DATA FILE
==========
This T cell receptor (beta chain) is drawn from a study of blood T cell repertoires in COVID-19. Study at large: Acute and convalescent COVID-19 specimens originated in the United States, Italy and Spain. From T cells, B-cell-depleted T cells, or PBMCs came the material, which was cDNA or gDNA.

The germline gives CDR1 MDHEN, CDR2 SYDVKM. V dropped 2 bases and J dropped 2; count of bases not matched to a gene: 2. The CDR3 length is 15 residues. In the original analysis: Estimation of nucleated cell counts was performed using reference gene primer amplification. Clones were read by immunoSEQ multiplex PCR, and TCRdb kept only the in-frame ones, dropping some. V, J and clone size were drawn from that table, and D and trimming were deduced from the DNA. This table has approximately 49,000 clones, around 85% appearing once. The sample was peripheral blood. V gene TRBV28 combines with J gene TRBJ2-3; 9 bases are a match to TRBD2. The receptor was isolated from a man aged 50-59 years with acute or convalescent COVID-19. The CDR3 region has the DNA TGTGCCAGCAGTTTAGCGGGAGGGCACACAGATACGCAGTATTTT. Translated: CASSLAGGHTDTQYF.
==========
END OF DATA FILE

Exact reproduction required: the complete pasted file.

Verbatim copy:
This T cell receptor (beta chain) is drawn from a study of blood T cell repertoires in COVID-19. Study at large: Acute and convalescent COVID-19 specimens originated in the United States, Italy and Spain. From T cells, B-cell-depleted T cells, or PBMCs came the material, which was cDNA or gDNA.

The germline gives CDR1 MDHEN, CDR2 SYDVKM. V dropped 2 bases and J dropped 2; count of bases not matched to a gene: 2. The CDR3 length is 15 residues. In the original analysis: Estimation of nucleated cell counts was performed using reference gene primer amplification. Clones were read by immunoSEQ multiplex PCR, and TCRdb kept only the in-frame ones, dropping some. V, J and clone size were drawn from that table, and D and trimming were deduced from the DNA. This table has approximately 49,000 clones, around 85% appearing once. The sample was peripheral blood. V gene TRBV28 combines with J gene TRBJ2-3; 9 bases are a match to TRBD2. The receptor was isolated from a man aged 50-59 years with acute or convalescent COVID-19. The CDR3 region has the DNA TGTGCCAGCAGTTTAGCGGGAGGGCACACAGATACGCAGTATTTT. Translated: CASSLAGGHTDTQYF.